|Parkinson’s News Updates|
|Poor Sleep Seems to Worsen Parkinson’s Symptoms Parkinson’s News Today|
Poor quality of sleep is linked to worse motor and nonmotor symptoms in people with Parkinson’s disease, a study has found. Greater deviations from an estimated ideal bedtime, time in bed, and duration of sleep are linked to more severe symptoms, data show. “Sleep disorders have a significant effect on the burden of [Parkinson’s] symptoms. The current findings provide new insights into the monitoring and management of sleep and [Parkinson’s] and need to be further explored in the future studies, ” the researchers wrote. The study, “Worse Sleep Quality Aggravates the Motor and Non-Motor Symptoms in Parkinson’s Disease,” was published in Frontiers in Aging Neuroscience. Sleep problems, including insomnia, nightmares and restless sleep, are common nonmotor symptoms of Parkinson’s that can influence life quality significantly. It has been reported that sleep disturbances sometimes occur years before a Parkinson’s diagnosis, when the hallmark motor symptoms of the neurodegenerative disease emerge.
To Help Underserved Patients, APDA Offers 2 Key Resources in Chinese Parkinson’s News Today
The American Parkinson Disease Association (APDA) is now offering two key resources in simplified Chinese — part of the nonprofit’s ongoing efforts to reach and support more Parkinson’s disease (PD) patients and caregivers, particularly in underrepresented communities. The newly transcreated free resources, written in Chinese characters, are the APDA’s Parkinson’s Disease Handbook and Medical ID Card. Both are available to download from the APDA website — which already offers many resources in Spanish — or hard copies can be physically mailed. “We are very excited to launch these two key resources in simplified Chinese as a first step in better serving the Chinese community,” Leslie A. Chambers, APDA president and CEO, said in a press release. “There are so many more people we want to help and support. We have created and translated a wealth of resources for the Spanish-speaking community and we will continue to expand those offerings. And now we are so eager to begin better serving those who speak Chinese as there is a severe lack of credible Parkinson’s disease information available to them,” Chambers said, adding, “We still have a long way to go, but we are happy to make this progress.”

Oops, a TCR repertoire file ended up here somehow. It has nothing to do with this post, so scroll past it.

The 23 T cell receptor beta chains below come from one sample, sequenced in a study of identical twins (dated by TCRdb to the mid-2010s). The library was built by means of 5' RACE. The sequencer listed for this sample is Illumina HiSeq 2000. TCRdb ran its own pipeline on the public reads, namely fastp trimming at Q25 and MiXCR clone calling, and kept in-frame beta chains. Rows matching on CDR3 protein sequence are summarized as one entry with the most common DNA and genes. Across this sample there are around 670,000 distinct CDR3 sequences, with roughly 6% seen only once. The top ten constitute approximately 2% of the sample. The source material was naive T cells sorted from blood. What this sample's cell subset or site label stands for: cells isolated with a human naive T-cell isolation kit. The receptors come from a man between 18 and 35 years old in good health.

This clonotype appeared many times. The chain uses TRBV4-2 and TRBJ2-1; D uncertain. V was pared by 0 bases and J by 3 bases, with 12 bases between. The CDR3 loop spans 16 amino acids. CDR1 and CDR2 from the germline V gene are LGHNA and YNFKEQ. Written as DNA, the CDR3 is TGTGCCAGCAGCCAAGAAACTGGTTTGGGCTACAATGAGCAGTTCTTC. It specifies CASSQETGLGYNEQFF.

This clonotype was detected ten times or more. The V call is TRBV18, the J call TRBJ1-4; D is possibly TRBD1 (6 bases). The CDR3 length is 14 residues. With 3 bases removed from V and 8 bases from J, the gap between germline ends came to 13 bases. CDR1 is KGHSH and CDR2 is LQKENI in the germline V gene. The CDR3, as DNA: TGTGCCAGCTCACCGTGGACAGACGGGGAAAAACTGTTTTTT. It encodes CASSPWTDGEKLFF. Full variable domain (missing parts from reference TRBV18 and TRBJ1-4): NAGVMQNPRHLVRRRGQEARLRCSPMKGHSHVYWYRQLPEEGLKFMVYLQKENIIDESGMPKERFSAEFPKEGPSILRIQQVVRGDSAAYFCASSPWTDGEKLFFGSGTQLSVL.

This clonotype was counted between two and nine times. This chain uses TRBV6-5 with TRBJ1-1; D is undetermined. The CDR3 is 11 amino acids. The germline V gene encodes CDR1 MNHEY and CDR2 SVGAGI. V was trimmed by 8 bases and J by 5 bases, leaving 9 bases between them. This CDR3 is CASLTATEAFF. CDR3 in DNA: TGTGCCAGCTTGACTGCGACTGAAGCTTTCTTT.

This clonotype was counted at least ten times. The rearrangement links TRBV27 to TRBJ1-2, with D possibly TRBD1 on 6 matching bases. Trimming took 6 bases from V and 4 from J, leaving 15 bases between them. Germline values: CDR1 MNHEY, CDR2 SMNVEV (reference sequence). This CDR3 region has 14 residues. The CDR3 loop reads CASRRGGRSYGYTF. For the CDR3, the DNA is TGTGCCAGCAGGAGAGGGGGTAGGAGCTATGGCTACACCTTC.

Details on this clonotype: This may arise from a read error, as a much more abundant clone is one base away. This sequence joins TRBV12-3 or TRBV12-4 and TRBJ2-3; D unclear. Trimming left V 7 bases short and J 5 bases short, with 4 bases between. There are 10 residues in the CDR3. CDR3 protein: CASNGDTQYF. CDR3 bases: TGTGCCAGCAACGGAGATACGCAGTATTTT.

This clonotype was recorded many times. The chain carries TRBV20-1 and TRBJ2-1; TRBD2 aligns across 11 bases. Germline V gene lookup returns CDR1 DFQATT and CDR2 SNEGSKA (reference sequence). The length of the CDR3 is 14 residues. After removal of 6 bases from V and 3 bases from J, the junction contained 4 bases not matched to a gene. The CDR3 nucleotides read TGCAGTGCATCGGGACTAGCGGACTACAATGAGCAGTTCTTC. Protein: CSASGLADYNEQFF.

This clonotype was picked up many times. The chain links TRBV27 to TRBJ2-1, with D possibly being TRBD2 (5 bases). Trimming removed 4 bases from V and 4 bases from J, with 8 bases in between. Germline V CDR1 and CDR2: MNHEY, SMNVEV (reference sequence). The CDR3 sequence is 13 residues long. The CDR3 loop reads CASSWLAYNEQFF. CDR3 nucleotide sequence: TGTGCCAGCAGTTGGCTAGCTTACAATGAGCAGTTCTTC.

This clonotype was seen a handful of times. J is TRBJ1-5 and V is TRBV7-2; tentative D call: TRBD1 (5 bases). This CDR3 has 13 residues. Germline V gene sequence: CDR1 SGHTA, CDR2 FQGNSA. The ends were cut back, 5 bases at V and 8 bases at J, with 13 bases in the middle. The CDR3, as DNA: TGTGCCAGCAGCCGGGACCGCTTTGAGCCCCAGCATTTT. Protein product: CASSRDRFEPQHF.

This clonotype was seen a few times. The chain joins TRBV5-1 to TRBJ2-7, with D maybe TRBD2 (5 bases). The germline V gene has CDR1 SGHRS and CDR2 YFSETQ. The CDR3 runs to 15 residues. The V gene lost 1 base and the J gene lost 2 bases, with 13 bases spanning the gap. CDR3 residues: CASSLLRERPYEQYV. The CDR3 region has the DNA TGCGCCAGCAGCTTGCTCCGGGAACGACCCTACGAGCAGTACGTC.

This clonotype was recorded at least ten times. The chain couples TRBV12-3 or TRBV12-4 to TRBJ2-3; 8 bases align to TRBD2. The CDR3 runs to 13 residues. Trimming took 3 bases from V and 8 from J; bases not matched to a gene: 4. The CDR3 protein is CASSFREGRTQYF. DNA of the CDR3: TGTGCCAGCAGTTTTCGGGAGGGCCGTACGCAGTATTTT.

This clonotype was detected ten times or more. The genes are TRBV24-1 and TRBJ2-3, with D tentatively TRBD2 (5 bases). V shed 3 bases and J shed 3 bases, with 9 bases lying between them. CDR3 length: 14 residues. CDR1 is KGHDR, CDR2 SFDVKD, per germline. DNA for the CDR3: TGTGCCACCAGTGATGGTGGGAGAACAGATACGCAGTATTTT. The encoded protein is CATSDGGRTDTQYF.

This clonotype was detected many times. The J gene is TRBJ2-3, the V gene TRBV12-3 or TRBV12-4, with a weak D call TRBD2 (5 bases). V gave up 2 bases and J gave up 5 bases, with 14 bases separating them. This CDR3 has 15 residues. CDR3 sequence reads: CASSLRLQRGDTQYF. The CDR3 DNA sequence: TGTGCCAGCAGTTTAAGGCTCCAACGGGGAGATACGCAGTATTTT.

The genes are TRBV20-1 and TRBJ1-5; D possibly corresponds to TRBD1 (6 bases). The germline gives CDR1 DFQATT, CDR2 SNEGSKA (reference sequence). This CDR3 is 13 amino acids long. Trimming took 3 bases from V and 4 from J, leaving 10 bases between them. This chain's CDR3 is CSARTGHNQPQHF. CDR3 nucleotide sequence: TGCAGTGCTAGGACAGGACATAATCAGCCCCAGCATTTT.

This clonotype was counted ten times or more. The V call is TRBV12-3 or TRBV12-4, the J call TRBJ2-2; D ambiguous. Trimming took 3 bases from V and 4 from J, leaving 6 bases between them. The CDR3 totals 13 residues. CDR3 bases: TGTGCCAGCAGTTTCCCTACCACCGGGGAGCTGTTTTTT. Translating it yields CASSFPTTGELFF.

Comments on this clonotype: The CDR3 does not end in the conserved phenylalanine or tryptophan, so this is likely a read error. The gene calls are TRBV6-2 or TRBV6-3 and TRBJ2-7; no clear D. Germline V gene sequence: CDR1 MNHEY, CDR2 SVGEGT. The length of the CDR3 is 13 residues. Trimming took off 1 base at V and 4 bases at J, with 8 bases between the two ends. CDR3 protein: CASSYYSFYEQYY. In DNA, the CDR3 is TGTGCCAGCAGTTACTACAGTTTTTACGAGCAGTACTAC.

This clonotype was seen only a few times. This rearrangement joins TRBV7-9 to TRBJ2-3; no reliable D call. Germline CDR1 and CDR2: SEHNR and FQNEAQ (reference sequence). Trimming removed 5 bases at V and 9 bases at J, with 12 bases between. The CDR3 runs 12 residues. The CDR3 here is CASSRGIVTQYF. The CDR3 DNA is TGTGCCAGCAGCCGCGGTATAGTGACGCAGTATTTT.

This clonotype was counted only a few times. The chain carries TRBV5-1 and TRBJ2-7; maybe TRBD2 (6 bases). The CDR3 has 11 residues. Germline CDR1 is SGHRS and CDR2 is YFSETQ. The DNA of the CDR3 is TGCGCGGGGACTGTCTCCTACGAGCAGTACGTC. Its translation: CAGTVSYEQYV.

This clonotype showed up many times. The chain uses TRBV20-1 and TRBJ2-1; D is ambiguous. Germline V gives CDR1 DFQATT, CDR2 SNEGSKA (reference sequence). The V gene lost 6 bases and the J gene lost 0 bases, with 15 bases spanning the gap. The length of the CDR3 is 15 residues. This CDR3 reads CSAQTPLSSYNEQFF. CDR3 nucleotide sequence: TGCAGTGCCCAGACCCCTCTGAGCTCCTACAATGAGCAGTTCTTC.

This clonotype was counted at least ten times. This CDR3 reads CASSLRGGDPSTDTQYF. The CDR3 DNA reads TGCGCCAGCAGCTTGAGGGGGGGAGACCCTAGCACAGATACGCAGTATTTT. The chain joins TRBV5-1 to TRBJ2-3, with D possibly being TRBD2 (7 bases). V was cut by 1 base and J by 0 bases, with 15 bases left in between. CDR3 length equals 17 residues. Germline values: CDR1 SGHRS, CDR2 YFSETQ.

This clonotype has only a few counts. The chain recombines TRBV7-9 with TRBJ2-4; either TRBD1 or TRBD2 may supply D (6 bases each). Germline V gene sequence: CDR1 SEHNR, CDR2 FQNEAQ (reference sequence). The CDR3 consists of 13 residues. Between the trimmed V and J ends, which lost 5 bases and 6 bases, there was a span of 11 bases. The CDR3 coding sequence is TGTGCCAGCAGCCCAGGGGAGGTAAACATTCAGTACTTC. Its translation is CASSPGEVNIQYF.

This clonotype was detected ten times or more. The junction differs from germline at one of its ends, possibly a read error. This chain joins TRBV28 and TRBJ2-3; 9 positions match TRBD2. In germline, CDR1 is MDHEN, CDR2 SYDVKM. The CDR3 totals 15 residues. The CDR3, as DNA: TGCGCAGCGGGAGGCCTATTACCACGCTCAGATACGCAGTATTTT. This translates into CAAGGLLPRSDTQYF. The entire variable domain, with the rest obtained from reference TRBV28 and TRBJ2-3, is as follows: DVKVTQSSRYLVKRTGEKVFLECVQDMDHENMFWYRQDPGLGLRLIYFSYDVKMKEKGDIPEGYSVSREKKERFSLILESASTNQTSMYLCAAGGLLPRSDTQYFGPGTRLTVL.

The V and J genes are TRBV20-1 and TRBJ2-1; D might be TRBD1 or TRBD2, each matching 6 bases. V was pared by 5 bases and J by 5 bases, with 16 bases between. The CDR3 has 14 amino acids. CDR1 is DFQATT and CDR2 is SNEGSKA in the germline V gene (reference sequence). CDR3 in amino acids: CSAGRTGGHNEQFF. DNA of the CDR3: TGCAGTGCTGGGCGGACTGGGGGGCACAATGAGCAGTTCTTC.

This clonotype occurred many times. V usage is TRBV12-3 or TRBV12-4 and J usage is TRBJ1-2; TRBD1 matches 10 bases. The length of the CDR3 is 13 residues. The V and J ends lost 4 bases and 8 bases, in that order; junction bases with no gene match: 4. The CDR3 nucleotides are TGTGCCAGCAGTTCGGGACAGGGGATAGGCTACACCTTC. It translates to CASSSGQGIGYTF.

New Method May Help Diagnose Parkinson’s Using a Blood Test Parkinson’s News Today
A novel method that involves looking for disease-associated alpha-synuclein inside of neuron-derived extracellular vesicles — packets of cellular cargo that are released by nerve cells in the brain, and can be isolated in a person’s blood — may help to diagnose and monitor the progression of Parkinson’s disease. A team of scientists in Germany described their new approach in the study, “Detection of neuron-derived pathological [alpha]-synuclein in blood,” published in Brain. “The protocol described here offers the development of a biochemical blood-based test for the diagnosis of Parkinson’s disease,” the scientists wrote. There is no single test that can diagnose Parkinson’s disease. Currently, the disease is diagnosed based mainly on the presence of symptoms. This means most people with Parkinson’s aren’t diagnosed until the progressive disorder has already caused substantial damage.